Death Opens Doors on Group
Sunday, March 29, 2009
Members of One Mind Ministries drew little notice in the working-class Baltimore neighborhood where they lived in a nondescript brick rowhouse.
But inside, prosecutors say, horrors were unfolding: Answering to a leader called Queen Antoinette, they denied a 16-month-old boy food and water because he did not say "Amen" at mealtimes. After he died, they prayed over his body for days, expecting a resurrection, then packed it into a suitcase with mothballs. They left it in a shed in Philadelphia, where it remained for a year before detectives found it last spring.
Tomorrow, five of the group's alleged members -- including the boy's mother, Ria Ramkissoon -- are scheduled to be tried in Baltimore on murder charges. Sources and Ramkissoon's mother said Ramkissoon, 22, has agreed to plead guilty to a lesser charge on one condition: The charges against her must be dropped if her son, Javon Thompson, is resurrected.
Psychiatrists who evaluated Ramkissoon at the request of a judge concluded that she was not criminally insane. Her attorney, Steven Silverman, said the doctors found that her beliefs were indistinguishable from religious beliefs, in part because they were shared by those around her.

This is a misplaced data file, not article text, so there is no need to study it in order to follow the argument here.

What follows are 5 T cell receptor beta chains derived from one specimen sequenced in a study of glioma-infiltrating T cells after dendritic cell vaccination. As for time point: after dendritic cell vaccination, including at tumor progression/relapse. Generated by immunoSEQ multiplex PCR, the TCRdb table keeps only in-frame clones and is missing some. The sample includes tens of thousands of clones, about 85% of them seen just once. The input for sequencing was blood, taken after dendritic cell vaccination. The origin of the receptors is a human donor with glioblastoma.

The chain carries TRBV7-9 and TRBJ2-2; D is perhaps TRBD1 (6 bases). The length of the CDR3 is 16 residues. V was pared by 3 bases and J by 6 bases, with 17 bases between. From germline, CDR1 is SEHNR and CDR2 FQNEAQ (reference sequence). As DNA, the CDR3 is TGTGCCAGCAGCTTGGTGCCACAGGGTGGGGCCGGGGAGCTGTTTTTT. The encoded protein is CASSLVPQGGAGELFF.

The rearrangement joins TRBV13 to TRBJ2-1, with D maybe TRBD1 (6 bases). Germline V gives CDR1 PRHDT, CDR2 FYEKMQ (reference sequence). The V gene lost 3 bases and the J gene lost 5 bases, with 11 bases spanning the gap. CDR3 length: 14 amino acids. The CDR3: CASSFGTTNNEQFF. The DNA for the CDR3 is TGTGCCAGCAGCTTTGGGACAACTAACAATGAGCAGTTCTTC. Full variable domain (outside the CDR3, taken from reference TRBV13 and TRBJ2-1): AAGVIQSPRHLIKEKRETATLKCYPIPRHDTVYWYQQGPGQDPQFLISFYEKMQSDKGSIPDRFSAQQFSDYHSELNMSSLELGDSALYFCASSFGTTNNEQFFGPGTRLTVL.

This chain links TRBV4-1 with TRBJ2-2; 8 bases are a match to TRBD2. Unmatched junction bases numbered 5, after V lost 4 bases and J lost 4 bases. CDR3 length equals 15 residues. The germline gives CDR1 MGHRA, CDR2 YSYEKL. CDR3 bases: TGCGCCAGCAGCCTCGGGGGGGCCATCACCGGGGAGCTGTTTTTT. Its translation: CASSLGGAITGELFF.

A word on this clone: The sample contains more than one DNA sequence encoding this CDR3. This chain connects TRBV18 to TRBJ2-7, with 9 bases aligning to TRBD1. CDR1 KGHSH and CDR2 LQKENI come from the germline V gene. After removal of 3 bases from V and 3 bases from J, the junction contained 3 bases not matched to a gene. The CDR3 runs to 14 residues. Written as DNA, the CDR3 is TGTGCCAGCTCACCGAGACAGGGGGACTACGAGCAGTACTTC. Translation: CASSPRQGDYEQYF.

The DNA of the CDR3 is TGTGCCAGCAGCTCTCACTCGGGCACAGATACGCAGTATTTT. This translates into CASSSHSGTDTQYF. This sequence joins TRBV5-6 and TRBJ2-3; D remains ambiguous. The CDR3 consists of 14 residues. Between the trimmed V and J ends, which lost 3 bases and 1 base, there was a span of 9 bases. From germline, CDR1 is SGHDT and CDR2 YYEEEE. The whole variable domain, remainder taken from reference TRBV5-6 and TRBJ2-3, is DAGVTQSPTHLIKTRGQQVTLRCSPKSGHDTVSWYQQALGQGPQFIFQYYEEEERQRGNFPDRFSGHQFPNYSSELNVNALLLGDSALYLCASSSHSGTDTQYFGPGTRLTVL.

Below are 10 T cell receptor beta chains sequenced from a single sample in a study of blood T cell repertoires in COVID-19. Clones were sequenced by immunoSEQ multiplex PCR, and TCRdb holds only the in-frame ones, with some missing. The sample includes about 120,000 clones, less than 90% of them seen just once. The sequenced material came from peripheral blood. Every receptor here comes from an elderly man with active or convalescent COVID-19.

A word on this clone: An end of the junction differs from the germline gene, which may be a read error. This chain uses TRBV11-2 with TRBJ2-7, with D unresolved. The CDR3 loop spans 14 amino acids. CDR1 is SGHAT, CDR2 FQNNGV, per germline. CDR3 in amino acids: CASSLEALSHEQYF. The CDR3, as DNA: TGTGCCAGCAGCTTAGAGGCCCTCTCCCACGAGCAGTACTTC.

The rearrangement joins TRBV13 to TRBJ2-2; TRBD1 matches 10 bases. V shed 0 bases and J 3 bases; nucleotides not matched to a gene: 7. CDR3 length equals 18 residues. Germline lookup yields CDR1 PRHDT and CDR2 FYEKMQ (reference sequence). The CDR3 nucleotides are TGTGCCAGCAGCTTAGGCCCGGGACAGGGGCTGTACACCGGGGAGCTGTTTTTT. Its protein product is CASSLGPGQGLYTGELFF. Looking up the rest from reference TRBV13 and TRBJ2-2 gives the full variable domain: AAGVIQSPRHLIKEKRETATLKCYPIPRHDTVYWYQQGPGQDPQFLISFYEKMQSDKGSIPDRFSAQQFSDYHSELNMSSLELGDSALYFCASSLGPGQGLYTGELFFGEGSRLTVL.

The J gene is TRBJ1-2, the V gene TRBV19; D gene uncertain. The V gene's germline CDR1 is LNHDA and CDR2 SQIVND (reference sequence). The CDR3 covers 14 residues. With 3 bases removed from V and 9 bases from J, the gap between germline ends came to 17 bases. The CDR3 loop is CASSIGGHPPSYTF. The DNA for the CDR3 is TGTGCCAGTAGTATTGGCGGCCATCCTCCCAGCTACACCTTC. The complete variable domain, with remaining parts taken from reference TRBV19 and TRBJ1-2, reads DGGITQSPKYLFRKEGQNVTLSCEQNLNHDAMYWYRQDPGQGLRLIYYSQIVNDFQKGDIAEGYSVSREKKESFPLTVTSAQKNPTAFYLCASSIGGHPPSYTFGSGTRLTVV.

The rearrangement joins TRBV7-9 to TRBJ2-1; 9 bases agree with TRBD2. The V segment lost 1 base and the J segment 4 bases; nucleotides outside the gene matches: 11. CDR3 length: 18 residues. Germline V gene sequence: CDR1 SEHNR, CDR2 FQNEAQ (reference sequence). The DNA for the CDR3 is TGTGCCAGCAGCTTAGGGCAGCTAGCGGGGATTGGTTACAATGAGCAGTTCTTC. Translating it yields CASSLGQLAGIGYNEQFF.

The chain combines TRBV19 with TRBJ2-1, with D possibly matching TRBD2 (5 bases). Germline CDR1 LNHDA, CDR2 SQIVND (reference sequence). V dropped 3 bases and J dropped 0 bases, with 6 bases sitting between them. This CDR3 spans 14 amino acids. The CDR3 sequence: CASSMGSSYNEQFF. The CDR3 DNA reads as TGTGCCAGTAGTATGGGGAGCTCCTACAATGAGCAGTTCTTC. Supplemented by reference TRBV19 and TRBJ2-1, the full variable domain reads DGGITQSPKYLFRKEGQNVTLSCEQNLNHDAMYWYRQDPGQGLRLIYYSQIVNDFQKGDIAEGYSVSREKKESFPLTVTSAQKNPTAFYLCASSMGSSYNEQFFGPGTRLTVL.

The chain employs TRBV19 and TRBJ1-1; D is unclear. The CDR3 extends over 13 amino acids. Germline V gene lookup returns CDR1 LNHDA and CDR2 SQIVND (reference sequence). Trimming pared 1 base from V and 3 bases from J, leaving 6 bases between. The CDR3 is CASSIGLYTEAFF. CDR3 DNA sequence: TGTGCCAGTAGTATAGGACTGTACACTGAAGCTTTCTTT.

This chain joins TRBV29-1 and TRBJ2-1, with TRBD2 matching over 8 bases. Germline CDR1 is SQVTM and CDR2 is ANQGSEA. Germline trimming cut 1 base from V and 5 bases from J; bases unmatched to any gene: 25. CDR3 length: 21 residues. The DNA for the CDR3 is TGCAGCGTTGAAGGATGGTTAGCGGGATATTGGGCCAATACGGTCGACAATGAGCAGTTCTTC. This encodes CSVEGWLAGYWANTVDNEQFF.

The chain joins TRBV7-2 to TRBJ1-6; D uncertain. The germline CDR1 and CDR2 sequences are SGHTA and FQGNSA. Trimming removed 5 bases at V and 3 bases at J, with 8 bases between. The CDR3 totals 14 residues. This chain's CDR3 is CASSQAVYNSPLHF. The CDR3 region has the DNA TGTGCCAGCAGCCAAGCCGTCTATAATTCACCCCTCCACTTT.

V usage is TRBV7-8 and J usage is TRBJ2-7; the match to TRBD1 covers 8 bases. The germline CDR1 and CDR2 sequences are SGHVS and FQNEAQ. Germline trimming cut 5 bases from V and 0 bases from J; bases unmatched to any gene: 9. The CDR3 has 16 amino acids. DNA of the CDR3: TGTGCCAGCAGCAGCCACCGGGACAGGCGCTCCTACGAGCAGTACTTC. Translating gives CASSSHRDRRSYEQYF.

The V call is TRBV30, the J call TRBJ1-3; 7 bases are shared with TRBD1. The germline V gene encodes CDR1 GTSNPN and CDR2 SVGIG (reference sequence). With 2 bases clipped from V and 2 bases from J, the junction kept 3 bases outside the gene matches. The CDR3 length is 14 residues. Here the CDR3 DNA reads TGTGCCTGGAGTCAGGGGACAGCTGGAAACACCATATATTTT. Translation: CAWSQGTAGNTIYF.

"She wasn't delusional, because she was following a religion," Silverman said, describing the findings of the doctors' psychiatric evaluation.
At the time of Javon's death, thought to be in January 2007, One Mind numbered no more than a dozen adults and children. The group claimed to find authority for its beliefs in the Bible. New members surrendered cellphones and broke off contacts with friends and family, according to law enforcement officials and Silverman.
Silverman said he and prosecutors think Ramkissoon was brainwashed and should have been found not criminally responsible; prosecutors declined to comment. Although an inability to think critically can be a sign of brainwashing, experts said, the line between that and some religious beliefs can be difficult to discern.
"At times there can be an overlap between extreme religious conviction and delusion," said Robert Jay Lifton, a cult expert and psychiatrist who lectures at Harvard Medical School. "It's a difficult area for psychiatry and the legal system."
Ramkissoon's mother, Seeta Khadan-Newton, said she is concerned that Ramkissoon might remain in the thrall of One Mind and back out of the plea agreement at the last minute. "I'm so scared. I don't know what's going to come out of her mouth," Khadan-Newton said.
Under the agreement, Ramkissoon, known within the group as Princess Marie, would plead guilty to child abuse resulting in death and cooperate with prosecutors. The murder charge would be dropped, and prosecutors would recommend probation and treatment.
Ramkissoon was born into a Hindu family in Trinidad but embraced Christianity after she moved to Baltimore at age 7 to live with her mother, a nursing assistant, Khadan-Newton said. She participated in the Junior ROTC program at Northwestern High School and graduated with honors.
In 2005, she became pregnant by her boyfriend. By the time Javon was born, in September of that year, his father was in jail on a charge of attempted murder.